The application of cathodic protection to historic structures is now becoming widely accepted as the process is fully reversible, cost effective and is in accordance with modern day conservation principles. Rowan Technologies are experts in the application of cathodic protection to historic buildings and monuments, and have installations in many well-known and listed structures.

We also supply systems for more modern buildings as well as refurbish the electronics of third-party CP installations. A recent example is the refurbishment and recommissioining of the ICCP system at St. Andrews House, Edinburgh, the working offices of the Scottish Government (see Further Reading, below).


Reinforced concrete was first used in the construction industry in the late 19th Century. Concrete is very strong in compression but relatively weak in tension. Steel reinforcements were therefore added to overcome this limitation. The reinforcements may consist of steel bars, meshes, rods and wires.

Most early reinforced concrete structures now require some form of repair and conservation. The majority of damage that occurs to reinforced concrete structures is due to corrosion of the embedded steel reinforcements. As the steel corrodes, it can expand by up to a factor of 7, damaging the surrounding concrete.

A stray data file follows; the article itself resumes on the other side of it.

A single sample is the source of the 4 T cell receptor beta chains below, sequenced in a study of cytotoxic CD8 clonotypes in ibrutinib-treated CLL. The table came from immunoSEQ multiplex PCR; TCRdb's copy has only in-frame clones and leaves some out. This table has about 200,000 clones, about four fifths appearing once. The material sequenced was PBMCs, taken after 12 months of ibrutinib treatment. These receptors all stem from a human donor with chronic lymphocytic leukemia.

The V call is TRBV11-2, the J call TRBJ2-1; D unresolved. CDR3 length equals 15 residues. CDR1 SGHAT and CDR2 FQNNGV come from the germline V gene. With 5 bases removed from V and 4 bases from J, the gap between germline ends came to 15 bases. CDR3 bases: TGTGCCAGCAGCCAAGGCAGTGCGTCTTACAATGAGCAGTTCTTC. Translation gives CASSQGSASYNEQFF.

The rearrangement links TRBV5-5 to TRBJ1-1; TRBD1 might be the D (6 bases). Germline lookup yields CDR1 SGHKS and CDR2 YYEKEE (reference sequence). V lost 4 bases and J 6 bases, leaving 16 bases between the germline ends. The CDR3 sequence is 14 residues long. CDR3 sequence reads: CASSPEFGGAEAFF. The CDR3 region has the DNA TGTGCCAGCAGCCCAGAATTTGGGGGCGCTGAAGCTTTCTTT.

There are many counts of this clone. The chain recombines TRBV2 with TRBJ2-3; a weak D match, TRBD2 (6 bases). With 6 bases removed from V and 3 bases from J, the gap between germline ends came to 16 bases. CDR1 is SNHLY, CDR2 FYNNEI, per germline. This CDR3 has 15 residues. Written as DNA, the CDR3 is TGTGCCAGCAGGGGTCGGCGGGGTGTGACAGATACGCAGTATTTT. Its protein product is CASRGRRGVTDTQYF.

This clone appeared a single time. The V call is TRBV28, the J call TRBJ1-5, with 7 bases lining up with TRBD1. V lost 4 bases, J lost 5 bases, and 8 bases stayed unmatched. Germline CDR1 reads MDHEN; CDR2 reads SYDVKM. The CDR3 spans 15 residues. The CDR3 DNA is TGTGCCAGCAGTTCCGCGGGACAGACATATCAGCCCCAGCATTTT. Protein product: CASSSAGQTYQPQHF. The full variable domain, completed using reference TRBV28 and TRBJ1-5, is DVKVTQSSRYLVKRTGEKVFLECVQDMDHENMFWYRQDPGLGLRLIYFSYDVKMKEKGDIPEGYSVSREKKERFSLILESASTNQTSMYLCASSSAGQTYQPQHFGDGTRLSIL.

Before any repair or conservation plans can be formulated, it is essential that a comprehensive concrete assessment is carried out in order to fully understand the nature of the damage and the causes of deterioration. Rowan Technologies are specialists in concrete assessment, having inspected and reported on many historic and modern concrete structures.

Rowan Technologies’ concrete assessment services include:

  • Full defect mapping
  • Embedded metal survey
  • Concrete strength testing
  • Core sampling and carbonation testing
  • Electrochemical potential and corrosion rate (LPRM) testing
  • Chemical analysis
  • Cover meter analysis
  • Render analysis
  • Conservation and repair strategies, work scopes and costings

Metal Roofs